The conclusion Rutenberg draws is that because Trump is an outlier, journalists will tend to abandon the “normal standards” of “objectivity” and “balance” (Rutenberg seemingly conflates the two) in their reporting on his candidacy. Moreover, this practice is defensible — but only in Trump’s exceptional case.
He sums up the merits of this contention in his final paragraph:
“[J]ournalism shouldn’t measure itself against any one campaign’s definition of fairness. It is journalism’s job to be true to the readers and viewers, and true to the facts, in a way that will stand up to history’s judgment.”
The trouble is, this noble aspiration is not entirely compatible with what Rutenberg identifies as touchstones of “journalism with a capital ‘J’”, nor with the prescription for change that Spayd offers. It also invites questions about the criteria and circumstances under which it is appropriate for a journalist to abandon “normal standards”. If Trump’s presidential candidacy merits their eschewal, why not Clinton’s?
Ultimately, Rutenberg is posing a false dilemma, since journalism — including The Times’ brand thereof — is seldom objective in any meaningful sense.
Consider a July 20 news story in The Times, headlined “Donald Trump Sets Conditions for Defending NATO Allies Against Attack”:
Asked about Russia’s threatening activities, which have unnerved the small Baltic States that are among the more recent entrants into NATO, Mr. Trump said that if Russia attacked them, he would decide whether to come to their aid only after reviewing if those nations have “fulfilled their obligations to us.”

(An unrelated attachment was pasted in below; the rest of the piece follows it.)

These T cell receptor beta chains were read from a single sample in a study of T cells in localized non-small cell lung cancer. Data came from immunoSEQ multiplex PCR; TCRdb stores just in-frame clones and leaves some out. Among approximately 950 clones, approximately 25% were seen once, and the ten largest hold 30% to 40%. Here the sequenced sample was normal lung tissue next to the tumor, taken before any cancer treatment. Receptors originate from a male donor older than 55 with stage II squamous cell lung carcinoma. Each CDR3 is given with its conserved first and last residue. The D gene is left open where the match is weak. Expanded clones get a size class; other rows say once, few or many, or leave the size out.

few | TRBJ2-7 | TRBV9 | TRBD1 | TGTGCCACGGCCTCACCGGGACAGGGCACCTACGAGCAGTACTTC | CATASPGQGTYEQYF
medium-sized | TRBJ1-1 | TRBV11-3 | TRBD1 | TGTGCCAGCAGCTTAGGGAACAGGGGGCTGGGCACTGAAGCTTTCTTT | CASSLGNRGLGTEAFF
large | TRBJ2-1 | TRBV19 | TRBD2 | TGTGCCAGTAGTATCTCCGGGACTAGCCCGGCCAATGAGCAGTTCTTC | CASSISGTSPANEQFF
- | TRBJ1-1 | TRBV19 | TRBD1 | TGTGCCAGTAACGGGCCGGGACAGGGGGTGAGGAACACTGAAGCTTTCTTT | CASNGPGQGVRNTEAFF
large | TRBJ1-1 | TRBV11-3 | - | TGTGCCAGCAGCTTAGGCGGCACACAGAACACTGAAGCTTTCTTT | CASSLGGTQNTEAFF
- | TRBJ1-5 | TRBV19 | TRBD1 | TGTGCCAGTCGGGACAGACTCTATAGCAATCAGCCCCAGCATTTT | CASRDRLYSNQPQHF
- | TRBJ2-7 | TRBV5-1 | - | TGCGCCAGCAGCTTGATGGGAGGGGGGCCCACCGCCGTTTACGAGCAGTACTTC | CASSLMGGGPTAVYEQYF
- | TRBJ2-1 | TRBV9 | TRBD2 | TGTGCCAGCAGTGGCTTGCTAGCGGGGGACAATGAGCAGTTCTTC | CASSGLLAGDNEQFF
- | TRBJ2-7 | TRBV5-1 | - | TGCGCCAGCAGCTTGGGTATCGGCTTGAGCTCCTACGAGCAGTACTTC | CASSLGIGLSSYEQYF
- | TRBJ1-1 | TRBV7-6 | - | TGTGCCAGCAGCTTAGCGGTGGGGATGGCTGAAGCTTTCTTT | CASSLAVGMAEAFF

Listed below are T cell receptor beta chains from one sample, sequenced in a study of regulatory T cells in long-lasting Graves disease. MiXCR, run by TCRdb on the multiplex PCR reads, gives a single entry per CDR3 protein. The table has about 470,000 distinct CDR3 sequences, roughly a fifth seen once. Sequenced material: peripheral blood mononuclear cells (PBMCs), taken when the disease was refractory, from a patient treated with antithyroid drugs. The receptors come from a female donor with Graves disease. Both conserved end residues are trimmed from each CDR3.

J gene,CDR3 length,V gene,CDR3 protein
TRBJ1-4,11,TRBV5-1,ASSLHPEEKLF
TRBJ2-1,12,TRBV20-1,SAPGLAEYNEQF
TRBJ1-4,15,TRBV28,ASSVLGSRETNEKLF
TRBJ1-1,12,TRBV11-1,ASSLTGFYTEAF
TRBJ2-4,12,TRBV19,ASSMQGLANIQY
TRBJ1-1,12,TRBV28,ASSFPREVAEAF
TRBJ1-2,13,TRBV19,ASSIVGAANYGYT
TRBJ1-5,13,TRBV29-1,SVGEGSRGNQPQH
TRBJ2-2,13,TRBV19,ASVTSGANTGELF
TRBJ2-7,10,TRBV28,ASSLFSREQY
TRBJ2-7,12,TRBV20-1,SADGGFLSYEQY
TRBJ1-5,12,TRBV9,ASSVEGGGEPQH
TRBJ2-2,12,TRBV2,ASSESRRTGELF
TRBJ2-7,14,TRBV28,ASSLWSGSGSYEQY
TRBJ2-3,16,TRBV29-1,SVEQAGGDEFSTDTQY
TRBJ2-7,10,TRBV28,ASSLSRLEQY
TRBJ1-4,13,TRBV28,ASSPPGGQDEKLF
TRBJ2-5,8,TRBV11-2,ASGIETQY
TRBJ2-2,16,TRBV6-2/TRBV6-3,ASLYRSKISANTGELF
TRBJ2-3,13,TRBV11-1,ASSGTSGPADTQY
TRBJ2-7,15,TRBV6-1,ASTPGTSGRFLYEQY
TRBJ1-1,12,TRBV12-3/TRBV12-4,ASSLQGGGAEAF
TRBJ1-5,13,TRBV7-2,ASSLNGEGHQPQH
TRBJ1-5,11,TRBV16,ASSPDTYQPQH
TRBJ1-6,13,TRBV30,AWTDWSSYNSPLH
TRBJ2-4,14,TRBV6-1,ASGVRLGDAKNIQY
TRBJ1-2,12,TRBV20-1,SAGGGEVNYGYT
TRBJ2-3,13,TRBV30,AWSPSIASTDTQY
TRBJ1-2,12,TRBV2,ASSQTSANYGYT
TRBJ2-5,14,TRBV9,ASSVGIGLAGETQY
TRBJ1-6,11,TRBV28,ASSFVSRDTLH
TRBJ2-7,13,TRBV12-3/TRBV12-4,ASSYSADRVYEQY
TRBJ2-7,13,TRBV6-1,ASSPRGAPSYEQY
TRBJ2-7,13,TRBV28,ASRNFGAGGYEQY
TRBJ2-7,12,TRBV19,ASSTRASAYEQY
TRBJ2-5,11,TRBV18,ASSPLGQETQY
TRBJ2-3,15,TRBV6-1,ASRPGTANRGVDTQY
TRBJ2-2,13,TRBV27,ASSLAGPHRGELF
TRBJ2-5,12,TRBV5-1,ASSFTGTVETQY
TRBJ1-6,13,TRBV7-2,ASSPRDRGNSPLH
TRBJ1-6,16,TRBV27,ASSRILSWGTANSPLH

The co-authors David E. Sanger and Maggie Haberman provide no description of the Russian “activities” in question, but seem to presume the phrase “Russia’s threatening activities” will mean something to their readers. If a foreign newspaper were to refer in passing to “America’s threatening activities”, journalists at The Times would surely demand specific examples.
The journalists also engage in mind-reading, claiming that said “threatening activities” have “unnerved” small Baltic NATO member states. Later in the same article, we learn that “European allies” are “nervous about American commitments”, that Turkey “fears [the Kurds] will form a breakaway nation,” and that the Obama administration fears for Turkey’s stability in the aftermath of an attempted coup against its president, Recep Tayyip Erdogan.
This is a fundamental departure from “objectivity”. It is impossible for a journalist to know what the subject of h/er reportage is thinking or feeling. The attribution of thoughts and feelings to a subject of reporting is really the ascription of a journalist’s own assumptions about that subject’s mental and emotional state, and h/er values and priorities.
The journalists attempt to illustrate the contrasts between Trump’s approach and that of previous Republican presidential candidates:
Mr. Trump repeatedly defined American global interests almost purely in economic terms. Its roles as a peacekeeper, as a provider of a nuclear deterrent against adversaries like North Korea, as an advocate of human rights and as a guarantor of allies’ borders were each quickly reduced to questions of economic benefit to the United States.
This is the authors’ general interpretation of what Trump told them. They provide no substantiation in the form of direct quotes or paraphrases.
More important are the embedded ideological premises: the U.S. is a peacekeeper that deters the military activities of its adversaries, an advocate of human rights, and a guarantor of its allies’ borders that does not habitually prioritize considerations of economic self-interest in its foreign policy. The truth is rather more complicated.